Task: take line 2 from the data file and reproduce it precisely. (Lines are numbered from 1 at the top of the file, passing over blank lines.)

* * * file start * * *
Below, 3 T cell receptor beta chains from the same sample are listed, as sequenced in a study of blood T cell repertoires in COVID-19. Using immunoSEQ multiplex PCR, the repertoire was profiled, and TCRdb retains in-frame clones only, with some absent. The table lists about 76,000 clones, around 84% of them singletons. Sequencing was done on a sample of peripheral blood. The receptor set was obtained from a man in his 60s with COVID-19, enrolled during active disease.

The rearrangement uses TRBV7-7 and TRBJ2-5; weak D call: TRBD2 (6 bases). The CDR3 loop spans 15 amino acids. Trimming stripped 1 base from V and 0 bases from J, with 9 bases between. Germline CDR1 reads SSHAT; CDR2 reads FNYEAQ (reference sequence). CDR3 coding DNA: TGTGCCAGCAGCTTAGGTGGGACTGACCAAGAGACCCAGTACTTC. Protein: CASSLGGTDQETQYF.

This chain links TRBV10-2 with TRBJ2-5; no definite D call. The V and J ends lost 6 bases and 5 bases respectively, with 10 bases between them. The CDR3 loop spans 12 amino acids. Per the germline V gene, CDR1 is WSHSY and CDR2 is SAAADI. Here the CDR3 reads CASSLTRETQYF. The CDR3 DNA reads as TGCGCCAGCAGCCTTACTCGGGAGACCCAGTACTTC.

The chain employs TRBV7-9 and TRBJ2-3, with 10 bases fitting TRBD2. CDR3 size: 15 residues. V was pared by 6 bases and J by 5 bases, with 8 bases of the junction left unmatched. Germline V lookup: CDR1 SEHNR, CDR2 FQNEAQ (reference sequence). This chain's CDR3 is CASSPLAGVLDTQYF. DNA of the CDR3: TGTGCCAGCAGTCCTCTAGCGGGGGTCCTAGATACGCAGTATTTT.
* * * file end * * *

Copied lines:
The rearrangement uses TRBV7-7 and TRBJ2-5; weak D call: TRBD2 (6 bases). The CDR3 loop spans 15 amino acids. Trimming stripped 1 base from V and 0 bases from J, with 9 bases between. Germline CDR1 reads SSHAT; CDR2 reads FNYEAQ (reference sequence). CDR3 coding DNA: TGTGCCAGCAGCTTAGGTGGGACTGACCAAGAGACCCAGTACTTC. Protein: CASSLGGTDQETQYF.